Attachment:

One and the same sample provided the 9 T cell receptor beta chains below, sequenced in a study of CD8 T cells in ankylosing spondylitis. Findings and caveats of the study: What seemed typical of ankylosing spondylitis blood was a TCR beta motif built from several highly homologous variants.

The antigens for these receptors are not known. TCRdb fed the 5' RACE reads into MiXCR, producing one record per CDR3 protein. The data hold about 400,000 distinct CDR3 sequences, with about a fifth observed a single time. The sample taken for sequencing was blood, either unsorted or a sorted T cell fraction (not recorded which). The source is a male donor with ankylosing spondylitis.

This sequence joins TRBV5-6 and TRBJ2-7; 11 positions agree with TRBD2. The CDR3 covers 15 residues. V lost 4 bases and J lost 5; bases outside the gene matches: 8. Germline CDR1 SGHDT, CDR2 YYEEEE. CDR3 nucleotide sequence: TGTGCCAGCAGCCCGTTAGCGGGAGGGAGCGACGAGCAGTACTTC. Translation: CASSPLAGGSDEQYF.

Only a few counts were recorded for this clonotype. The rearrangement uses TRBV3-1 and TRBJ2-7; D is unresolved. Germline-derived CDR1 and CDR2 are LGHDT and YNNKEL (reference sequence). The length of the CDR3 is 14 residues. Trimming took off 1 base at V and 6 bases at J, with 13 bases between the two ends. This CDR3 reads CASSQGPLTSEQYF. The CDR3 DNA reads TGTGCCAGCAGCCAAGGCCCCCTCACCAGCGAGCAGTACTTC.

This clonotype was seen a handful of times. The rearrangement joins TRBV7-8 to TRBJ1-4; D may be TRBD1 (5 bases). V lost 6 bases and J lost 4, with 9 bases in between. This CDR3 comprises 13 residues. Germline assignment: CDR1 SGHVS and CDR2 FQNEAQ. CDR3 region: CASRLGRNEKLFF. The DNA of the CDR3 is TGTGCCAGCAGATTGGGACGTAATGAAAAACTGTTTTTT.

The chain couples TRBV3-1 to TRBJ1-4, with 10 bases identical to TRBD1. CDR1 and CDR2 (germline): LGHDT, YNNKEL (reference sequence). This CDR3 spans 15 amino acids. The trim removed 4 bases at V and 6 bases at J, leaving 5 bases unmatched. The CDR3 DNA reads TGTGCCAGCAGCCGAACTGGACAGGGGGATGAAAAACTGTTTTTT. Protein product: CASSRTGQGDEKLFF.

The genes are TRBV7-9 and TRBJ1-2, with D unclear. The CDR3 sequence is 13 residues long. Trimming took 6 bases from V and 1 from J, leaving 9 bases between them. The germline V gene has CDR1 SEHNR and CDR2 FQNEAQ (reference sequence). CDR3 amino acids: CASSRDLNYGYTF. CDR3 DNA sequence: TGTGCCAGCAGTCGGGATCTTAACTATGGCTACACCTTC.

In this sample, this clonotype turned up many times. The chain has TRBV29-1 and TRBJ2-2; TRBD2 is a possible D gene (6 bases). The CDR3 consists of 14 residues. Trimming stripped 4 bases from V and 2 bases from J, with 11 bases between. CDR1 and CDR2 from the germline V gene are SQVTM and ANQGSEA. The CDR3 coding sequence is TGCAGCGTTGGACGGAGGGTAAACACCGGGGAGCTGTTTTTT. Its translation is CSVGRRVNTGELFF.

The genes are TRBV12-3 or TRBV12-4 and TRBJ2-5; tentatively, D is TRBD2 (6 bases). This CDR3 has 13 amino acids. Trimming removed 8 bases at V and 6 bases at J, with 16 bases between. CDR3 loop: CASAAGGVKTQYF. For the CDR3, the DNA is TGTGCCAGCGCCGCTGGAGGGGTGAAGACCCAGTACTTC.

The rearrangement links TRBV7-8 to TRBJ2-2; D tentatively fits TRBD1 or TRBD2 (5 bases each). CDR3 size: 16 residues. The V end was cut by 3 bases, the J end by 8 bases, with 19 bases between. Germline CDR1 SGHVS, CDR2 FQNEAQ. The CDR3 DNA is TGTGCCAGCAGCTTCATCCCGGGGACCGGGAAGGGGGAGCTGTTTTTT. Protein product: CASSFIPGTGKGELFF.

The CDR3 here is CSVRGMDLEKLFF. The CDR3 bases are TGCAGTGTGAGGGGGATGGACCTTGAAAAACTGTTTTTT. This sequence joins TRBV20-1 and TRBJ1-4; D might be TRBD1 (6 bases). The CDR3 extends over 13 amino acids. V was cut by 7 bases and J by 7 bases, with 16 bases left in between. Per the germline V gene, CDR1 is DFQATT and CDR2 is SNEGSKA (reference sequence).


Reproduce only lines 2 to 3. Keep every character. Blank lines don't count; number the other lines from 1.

The antigens for these receptors are not known. TCRdb fed the 5' RACE reads into MiXCR, producing one record per CDR3 protein. The data hold about 400,000 distinct CDR3 sequences, with about a fifth observed a single time. The sample taken for sequencing was blood, either unsorted or a sorted T cell fraction (not recorded which). The source is a male donor with ankylosing spondylitis.

This sequence joins TRBV5-6 and TRBJ2-7; 11 positions agree with TRBD2. The CDR3 covers 15 residues. V lost 4 bases and J lost 5; bases outside the gene matches: 8. Germline CDR1 SGHDT, CDR2 YYEEEE. CDR3 nucleotide sequence: TGTGCCAGCAGCCCGTTAGCGGGAGGGAGCGACGAGCAGTACTTC. Translation: CASSPLAGGSDEQYF.